Today’s post comes to us from Workforce Institute board member Martin Armstrong.
Times are changing, and so is the role of the HR Business Partner (HRBP). When business executives think of HR, they typically think of HRBPs being responsible for creating a great place to work through employee engagement programs, establishing an open-door policy, dealing with 20% of the employee population who don’t follow guidelines, processing HR transactions, managing employee relations issues, recruiting, training, learning and development, and administering benefits and compensation plans.
From a historical standpoint, the role of the HRBP was best captured in Dave Ulrich’s 1997 book, “Human Resource Champions.” The HR Model that Ulrich developed was designed to help organize HR into four roles: Strategic Partner, Change Agent, Administrative Expert and Employee Champion.
Twenty-two years later, Ulrich was interviewed in August of 2019 by David Green of myHRfuture and suggested that “the most important thing that HR can give an employee is a company that wins in the marketplace.”
While HR professionals may possess traditional and trending HR skillsets such as people analytics, strategic workforce planning, design thinking, consulting, and stakeholder/change management, Ulrich added, “it’s not just about the skill you’ve got, it’s how those skills will drive outcomes that make a difference in what matters.”
Companies that win in the marketplace demonstrate that they have the ability to successfully execute a business strategy, have a keen understanding of their industry, are financially disciplined, and capitalize on organizational capabilities that drive results.
To this end, business unit executives are likely to extend to HR an invitation to a business discussion, but only if the executive believes that HR understands the business, and in addition, proactively contributes to solving business challenges that are needed for the company to win in the marketplace.
HRBPs can maintain a seat at the table by using business acumen
In August 2019, Josh Bersin wrote an article in Human Resource Executive titled “8 Skills HR Business Partners Need for Success.” Among the eight skills described, his article listed two critically important individual competencies: Digital Acumen and Business-Language Knowledge.
Bersin describes digital acumen as “having the ability to analyze and interpret data, and to use it to help business leaders better understand workforce needs and incorporate results into workforce strategy and planning.” With respect to Business-Language Knowledge, Bersin argues that “to ensure credibility, HRBP’s need to speak “in business” as this derives from knowing the details of the business they are serving and understanding its jargon and acronyms.”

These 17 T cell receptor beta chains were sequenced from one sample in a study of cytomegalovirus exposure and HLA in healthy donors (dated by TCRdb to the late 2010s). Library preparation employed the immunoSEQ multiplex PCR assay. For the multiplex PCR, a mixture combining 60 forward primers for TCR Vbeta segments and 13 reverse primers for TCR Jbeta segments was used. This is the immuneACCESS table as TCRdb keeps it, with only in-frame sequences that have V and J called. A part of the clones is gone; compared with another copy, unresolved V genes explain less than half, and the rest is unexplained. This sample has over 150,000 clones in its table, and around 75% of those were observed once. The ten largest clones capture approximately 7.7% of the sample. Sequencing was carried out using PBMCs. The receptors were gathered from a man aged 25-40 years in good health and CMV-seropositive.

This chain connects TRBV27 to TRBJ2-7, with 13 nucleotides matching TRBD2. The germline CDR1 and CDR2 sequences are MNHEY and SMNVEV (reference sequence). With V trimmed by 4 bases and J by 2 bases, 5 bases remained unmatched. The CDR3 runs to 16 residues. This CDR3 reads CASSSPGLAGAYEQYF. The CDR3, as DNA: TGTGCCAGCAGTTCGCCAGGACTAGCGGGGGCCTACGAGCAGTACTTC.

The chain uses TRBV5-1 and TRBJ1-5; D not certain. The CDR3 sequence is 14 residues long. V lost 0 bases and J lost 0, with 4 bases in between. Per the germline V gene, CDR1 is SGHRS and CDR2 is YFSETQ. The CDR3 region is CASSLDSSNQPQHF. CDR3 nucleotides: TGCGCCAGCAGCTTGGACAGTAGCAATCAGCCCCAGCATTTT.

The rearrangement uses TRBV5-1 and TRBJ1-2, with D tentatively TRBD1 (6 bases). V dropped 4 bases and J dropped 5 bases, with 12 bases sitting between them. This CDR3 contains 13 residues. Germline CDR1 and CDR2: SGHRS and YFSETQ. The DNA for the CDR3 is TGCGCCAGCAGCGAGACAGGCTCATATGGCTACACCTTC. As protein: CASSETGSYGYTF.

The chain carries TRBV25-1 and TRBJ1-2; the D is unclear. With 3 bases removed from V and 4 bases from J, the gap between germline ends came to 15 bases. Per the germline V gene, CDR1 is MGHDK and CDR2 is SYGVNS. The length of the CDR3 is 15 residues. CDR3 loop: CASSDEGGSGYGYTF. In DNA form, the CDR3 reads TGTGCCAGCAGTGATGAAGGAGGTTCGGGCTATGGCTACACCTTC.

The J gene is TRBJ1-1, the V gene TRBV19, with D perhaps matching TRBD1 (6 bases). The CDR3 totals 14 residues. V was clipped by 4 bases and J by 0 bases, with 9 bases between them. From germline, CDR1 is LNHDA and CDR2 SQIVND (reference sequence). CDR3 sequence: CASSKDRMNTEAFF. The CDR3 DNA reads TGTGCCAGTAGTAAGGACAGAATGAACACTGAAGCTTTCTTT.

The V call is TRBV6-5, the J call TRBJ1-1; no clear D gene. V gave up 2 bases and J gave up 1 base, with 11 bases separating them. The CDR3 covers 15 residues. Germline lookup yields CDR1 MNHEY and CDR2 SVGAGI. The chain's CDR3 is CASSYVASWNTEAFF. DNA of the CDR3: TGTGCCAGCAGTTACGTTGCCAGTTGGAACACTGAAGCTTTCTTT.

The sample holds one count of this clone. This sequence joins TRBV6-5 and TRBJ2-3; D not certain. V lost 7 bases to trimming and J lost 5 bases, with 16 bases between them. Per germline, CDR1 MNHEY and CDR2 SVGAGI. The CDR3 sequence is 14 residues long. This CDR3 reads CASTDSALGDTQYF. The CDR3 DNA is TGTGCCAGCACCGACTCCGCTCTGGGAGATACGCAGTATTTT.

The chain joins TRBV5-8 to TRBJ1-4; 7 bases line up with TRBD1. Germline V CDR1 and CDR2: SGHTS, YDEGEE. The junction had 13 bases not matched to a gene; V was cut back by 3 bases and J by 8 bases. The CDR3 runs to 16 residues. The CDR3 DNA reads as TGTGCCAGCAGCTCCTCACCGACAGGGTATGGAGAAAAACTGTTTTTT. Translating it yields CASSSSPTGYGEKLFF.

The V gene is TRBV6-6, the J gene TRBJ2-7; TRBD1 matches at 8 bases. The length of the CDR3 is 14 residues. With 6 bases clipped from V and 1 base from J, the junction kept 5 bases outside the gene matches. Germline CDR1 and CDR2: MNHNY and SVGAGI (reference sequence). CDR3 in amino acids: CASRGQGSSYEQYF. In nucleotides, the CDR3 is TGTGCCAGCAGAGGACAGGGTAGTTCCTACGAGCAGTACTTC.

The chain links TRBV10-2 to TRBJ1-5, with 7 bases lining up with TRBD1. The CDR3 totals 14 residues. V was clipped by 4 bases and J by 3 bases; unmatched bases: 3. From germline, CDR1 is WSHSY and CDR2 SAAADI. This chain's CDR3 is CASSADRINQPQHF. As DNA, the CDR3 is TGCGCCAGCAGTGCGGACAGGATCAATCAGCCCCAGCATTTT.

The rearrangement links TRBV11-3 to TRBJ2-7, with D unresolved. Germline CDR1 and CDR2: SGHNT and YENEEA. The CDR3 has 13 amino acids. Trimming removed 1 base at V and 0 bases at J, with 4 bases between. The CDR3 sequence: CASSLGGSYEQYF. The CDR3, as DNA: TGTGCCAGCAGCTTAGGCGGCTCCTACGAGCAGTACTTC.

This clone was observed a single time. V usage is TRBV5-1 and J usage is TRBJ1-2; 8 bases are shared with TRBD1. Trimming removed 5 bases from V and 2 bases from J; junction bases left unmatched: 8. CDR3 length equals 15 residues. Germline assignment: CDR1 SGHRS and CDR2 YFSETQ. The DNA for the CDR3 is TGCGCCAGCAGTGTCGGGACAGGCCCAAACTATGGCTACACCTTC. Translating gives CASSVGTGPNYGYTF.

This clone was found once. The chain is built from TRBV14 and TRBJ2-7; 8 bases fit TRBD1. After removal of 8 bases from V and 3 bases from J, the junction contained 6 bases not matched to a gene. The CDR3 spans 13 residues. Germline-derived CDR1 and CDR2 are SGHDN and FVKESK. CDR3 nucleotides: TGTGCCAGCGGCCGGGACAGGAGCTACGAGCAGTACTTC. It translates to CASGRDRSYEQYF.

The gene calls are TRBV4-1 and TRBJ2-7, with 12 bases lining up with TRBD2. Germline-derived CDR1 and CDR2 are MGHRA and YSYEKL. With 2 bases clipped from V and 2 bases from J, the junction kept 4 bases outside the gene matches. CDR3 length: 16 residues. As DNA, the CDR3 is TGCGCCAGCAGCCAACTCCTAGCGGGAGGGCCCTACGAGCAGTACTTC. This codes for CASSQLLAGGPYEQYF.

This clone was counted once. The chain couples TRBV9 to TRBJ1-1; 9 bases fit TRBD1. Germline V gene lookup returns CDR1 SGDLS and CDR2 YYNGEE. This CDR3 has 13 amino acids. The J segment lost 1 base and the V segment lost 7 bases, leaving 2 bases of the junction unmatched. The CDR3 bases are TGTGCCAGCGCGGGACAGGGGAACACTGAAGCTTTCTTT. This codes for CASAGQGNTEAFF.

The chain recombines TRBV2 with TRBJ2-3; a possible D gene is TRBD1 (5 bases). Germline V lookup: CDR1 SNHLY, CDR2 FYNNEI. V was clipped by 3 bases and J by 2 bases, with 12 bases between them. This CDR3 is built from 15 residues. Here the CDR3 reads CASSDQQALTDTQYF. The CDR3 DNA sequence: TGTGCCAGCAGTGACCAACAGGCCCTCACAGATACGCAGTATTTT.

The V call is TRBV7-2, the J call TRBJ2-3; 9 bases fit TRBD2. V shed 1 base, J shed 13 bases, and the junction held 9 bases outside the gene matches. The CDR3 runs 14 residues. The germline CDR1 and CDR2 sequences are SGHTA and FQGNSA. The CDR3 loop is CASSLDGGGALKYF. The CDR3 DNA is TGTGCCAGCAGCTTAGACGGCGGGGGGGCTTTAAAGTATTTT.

Senior HR executives agree – HR isn’t about HR, it’s about business. The question then becomes, how can HRBPs increase their business acumen competency? According to Peter Cappelli, the Director of The Wharton School’s Center for Human Resources, there are three tips that HR professionals can consider to sharpen their business acumen:
- Recognize that good HR is about making choices – based on a sound understanding of a company’s business strategy, knowing what to do and when is the first step to figuring out different ways companies can compete and succeed.
- Learn enough finance to understand the factors that drive shareholder value – becoming fluent in the language of numbers and balance sheets will help HR articulate how HR metrics can lead to improved performance and a stronger bottom line.
- Choose your continuing education options wisely – beware of HR courses that use outdated curricula that don’t reflect the issues of today. Spend time researching continuing education content that will increase your HR and business acumen.
HRBPs can also turn Business Intelligence into HR Business Intelligence by converting the massive amounts of employee data into meaningful and useful information that business units may use to make informed decisions that impact financial statements.
The cost of labor, variable compensation, unrecorded paid time off, absenteeism, recruiting/speed to hire, simplifying required training, and streamlining the use of required HR systems and tools impact money and time, two precious commodities that business executives cherish most.
Understanding the business requires HRBPs to meet with company leadership, rank-and-file employees and, where applicable and possible, even with customers. Leaving the comfort of their offices to find out how the business really works (or doesn’t) will enable HRBPs to determine how HR policies, compensation plans, and other practices can help the business achieve its goals, and add value to customers, investors, and communities.